Actor-turned-director, Michael Rapaport certainly was embroiled in PR drama with A Tribe Called Quest after the making of the film with the explosive email that was inadvertently sent to Q-Tip. But that beef certainly doesn’t take away from the brilliance of the documentary – really the film is universally qualified as a great statement of A Tribe Called Quest’s (ATCQ) importance to hip-hop music and culture. They really were the firsts to take hip-hop style and hip-hop music into a new direction with their jazzy, funky, fun, feel-good afro-centric attitudes. ATCQ made kids like myself discover the beauty of jazz music; the endless possibilities of being yourself; and the worth of being conscious. In “Excursions”, Q-Tip said it best:
Back in the days when I was a teenager
Before I had status and before I had a pager
You could find the Abstract listening to hip hop
My pops used to say, it reminded him of be-bop
I said, well daddy don’t you know that things go in cycles
“Beats, Rhymes, and Life: The Travels of A Tribe Called Quest” premiered at the Hollywood ArcLight last night with a special Q&A with Michael Rapaport and Phife Dawg. The “funky diabetic” admitted to movie-goers “Check The Rhime” was his favorite song and yes, he loved The Lakers despite being a New Yorker. One movie-goer went in on Rapaport by questioning why he didn’t want to give ATCQ film producer credit – the director evaded the question by telling the audience there’s great articles online explaining the drama.
“The film chronicles ATCQ’s reunion in 2008 during the Rock The Bells tour. The documentary is complete with candid interviews with those that knew them best and with producers and rappers highly influenced by ATCQ – from former ATCQ manager, Chris Lighty; Pharrel, Jungle Brothers, Monie Love, Dres, De La Soul, Large Professor, Prince Paul; and Phife’s wifey, Deisha.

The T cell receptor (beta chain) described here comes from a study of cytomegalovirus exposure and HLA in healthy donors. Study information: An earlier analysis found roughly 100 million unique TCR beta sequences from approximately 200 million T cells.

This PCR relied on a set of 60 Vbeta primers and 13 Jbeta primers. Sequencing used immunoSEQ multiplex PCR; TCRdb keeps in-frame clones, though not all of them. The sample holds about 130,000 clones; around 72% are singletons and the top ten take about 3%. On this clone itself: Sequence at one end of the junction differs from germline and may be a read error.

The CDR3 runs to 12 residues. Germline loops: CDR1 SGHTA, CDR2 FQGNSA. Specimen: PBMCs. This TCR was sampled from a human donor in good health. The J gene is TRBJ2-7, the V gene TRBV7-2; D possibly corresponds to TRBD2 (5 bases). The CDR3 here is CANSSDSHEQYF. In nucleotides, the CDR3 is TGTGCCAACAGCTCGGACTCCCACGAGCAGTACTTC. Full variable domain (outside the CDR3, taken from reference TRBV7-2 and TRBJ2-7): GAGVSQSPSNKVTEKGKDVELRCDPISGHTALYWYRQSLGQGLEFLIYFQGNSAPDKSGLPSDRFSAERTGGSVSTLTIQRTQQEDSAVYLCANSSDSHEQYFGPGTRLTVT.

“Beats, Rhymes, and Life” Favorite Moments:
CHRIS LIGHTY: Complained of Q-Tip’s perfectionism. He said if it was up to Q-Tip, he would take seven years to turn in an album. One day Lighty had to take “Midnight Marauders” from Q-Tip so the album could finally be released.
PRINCE PAUL: All his peeps were talking about heading to the “Midnight Marauders” photo shoot, and he thought to himself why wasn’t he invited? The question still remains but he takes it all in stride.
Q-TIP: Wished he had never took the “gym-teacher” approach to dealing with Phife Dawg’s sugar addiction because it fueled the dissent with his childhood best-friend. He also mentioned how sad he became when Phife decided to move to Atlanta – he wanted ATCQ to forever live in the same city.
PHIFE DAWG: Told the camera he loves Kamaal to death but, there was a time he resented Q-Tip to the point where he asked, who the hell does he think he is “Diana Ross and I’m Florence Ballard?” Phife also admits he never liked his own voice. He couldn’t believe he called himself, “the funky diabetic.” To this day it still perplexes him.
PHARREL: He said if weren’t for ATCQ’s existence there would be no Pharrel. When he first heard Phife’s rhyme on “Check The Rhime” he said, “it was over” and wanted to be a part of hip-hop ever since.
The documentary is a limited release so catch it before it’s gone from the beautiful big-screen. For national showtimes information